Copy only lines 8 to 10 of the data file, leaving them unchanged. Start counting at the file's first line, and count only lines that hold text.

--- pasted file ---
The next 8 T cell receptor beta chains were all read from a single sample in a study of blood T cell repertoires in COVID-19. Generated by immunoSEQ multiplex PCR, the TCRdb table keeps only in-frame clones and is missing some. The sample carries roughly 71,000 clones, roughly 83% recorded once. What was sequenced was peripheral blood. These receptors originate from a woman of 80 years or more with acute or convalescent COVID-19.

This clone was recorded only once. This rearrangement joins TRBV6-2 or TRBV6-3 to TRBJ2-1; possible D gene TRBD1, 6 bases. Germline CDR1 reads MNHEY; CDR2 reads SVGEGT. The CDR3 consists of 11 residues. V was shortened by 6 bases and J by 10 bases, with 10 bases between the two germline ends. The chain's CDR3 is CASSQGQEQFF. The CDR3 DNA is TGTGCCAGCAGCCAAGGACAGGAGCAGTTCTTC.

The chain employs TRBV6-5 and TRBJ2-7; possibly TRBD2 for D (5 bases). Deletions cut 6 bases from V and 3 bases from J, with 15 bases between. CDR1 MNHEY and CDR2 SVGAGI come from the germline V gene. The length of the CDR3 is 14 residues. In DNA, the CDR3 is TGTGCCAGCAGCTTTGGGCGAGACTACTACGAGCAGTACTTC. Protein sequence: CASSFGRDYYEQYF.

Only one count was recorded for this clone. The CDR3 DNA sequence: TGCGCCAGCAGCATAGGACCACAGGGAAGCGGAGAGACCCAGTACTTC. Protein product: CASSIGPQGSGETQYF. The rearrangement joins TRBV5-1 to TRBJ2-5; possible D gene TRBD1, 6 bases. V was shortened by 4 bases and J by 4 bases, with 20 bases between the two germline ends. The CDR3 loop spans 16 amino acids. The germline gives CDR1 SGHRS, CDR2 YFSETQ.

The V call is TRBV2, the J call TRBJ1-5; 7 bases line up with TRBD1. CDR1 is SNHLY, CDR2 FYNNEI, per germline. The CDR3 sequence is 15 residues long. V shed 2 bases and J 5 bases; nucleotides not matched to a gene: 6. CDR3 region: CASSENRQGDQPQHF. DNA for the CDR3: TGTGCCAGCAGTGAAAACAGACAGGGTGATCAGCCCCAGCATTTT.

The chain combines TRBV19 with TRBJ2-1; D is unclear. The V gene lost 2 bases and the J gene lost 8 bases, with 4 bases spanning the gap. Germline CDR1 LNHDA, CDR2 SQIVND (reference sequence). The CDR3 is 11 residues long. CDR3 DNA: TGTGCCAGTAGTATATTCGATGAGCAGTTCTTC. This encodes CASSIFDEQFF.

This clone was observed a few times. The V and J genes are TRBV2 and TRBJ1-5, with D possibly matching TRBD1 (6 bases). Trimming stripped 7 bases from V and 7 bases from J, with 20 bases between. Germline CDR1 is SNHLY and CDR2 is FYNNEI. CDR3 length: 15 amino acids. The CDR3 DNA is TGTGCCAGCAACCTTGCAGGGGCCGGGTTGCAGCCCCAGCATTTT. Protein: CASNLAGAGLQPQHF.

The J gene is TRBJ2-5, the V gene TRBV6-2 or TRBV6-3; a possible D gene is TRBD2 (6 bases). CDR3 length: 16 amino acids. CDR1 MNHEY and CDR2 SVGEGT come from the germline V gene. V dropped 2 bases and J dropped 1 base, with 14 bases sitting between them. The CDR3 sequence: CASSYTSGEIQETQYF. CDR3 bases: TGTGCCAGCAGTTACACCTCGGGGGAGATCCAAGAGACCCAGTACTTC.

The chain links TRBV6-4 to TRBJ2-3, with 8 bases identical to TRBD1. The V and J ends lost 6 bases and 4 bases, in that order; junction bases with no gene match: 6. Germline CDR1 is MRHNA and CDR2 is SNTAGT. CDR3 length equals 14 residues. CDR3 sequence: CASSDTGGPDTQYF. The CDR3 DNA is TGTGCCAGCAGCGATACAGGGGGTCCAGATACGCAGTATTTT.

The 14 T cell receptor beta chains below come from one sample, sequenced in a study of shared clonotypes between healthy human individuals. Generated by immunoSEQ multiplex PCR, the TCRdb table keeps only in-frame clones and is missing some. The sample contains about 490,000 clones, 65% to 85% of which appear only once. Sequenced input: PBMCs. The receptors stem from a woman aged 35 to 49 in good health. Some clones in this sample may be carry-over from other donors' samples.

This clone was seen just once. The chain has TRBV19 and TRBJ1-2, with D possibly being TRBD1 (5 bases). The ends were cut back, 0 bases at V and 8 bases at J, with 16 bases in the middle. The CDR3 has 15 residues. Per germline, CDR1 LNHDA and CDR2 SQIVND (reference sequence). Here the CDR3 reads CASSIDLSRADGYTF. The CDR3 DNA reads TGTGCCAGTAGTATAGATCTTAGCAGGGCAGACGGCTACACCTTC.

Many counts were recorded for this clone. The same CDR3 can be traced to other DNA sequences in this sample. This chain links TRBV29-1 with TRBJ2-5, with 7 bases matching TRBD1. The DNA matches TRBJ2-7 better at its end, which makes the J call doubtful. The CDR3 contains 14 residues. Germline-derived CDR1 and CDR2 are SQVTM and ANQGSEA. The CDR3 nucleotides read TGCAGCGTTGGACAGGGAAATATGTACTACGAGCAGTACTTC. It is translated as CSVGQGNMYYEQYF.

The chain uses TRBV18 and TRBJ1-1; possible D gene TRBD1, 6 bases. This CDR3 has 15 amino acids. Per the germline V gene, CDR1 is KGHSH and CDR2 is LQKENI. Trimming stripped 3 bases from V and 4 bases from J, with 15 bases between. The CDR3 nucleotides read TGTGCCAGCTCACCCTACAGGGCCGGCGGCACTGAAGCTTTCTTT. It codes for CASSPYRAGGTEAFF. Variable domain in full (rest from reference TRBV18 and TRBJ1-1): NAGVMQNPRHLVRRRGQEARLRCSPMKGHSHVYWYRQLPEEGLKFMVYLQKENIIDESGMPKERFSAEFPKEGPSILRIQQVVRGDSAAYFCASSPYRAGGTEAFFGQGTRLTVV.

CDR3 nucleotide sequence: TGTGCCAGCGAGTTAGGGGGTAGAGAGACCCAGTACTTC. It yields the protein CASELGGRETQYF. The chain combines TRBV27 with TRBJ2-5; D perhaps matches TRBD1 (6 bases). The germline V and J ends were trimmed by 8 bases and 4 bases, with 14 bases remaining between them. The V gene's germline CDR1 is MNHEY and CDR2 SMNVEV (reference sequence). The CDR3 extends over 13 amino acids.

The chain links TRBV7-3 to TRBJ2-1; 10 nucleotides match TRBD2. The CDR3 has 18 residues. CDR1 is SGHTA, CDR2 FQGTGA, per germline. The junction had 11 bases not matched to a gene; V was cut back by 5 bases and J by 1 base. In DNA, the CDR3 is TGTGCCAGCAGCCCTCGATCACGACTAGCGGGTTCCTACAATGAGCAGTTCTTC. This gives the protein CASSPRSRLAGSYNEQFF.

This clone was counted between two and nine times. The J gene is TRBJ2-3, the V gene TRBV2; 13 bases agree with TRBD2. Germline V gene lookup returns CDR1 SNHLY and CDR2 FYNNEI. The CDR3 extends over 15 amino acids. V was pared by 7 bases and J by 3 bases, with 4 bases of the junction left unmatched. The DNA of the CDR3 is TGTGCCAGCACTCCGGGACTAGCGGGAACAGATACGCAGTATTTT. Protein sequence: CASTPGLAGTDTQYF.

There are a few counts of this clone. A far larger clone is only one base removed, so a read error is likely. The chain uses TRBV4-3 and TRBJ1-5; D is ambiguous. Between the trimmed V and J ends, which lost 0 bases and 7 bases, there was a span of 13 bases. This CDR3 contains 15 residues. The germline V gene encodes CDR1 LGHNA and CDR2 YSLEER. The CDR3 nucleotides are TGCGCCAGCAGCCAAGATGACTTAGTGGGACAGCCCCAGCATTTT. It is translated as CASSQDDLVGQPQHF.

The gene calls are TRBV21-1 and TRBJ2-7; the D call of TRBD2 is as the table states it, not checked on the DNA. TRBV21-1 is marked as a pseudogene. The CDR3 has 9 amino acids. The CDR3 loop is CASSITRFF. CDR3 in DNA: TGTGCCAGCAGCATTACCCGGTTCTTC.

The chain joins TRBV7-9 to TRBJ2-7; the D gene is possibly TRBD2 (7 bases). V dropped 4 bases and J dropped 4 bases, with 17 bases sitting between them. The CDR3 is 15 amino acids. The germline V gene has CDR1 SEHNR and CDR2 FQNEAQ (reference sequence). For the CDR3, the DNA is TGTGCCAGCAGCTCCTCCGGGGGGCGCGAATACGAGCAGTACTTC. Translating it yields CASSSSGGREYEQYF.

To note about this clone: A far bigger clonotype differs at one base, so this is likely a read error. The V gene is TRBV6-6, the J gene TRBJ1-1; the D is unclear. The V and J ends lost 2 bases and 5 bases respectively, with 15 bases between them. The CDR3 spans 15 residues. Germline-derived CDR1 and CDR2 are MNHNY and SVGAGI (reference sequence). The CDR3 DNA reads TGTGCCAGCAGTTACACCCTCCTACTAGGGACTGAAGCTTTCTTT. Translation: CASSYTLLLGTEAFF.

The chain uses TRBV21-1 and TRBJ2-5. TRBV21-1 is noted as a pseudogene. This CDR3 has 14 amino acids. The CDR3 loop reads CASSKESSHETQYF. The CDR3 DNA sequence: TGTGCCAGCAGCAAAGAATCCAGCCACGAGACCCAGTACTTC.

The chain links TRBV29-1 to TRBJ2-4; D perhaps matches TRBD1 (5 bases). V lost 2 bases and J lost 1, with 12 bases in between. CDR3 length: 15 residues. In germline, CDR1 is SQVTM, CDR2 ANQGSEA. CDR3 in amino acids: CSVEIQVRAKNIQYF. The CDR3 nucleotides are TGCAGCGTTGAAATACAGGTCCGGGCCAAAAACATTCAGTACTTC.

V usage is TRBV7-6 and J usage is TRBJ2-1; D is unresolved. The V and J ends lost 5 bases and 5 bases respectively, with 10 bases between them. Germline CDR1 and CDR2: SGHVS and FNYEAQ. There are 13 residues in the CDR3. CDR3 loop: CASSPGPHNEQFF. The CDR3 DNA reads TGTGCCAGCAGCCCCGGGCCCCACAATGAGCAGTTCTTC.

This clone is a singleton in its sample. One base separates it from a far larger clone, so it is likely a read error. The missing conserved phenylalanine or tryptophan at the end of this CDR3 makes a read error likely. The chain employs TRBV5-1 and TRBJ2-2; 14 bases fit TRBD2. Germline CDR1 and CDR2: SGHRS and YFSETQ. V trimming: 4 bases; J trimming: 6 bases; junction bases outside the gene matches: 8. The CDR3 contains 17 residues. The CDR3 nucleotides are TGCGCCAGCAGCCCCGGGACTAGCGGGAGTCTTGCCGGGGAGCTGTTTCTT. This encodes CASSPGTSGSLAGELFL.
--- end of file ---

The J gene is TRBJ2-5, the V gene TRBV6-2 or TRBV6-3; a possible D gene is TRBD2 (6 bases). CDR3 length: 16 amino acids. CDR1 MNHEY and CDR2 SVGEGT come from the germline V gene. V dropped 2 bases and J dropped 1 base, with 14 bases sitting between them. The CDR3 sequence: CASSYTSGEIQETQYF. CDR3 bases: TGTGCCAGCAGTTACACCTCGGGGGAGATCCAAGAGACCCAGTACTTC.

The chain links TRBV6-4 to TRBJ2-3, with 8 bases identical to TRBD1. The V and J ends lost 6 bases and 4 bases, in that order; junction bases with no gene match: 6. Germline CDR1 is MRHNA and CDR2 is SNTAGT. CDR3 length equals 14 residues. CDR3 sequence: CASSDTGGPDTQYF. The CDR3 DNA is TGTGCCAGCAGCGATACAGGGGGTCCAGATACGCAGTATTTT.

The 14 T cell receptor beta chains below come from one sample, sequenced in a study of shared clonotypes between healthy human individuals. Generated by immunoSEQ multiplex PCR, the TCRdb table keeps only in-frame clones and is missing some. The sample contains about 490,000 clones, 65% to 85% of which appear only once. Sequenced input: PBMCs. The receptors stem from a woman aged 35 to 49 in good health. Some clones in this sample may be carry-over from other donors' samples.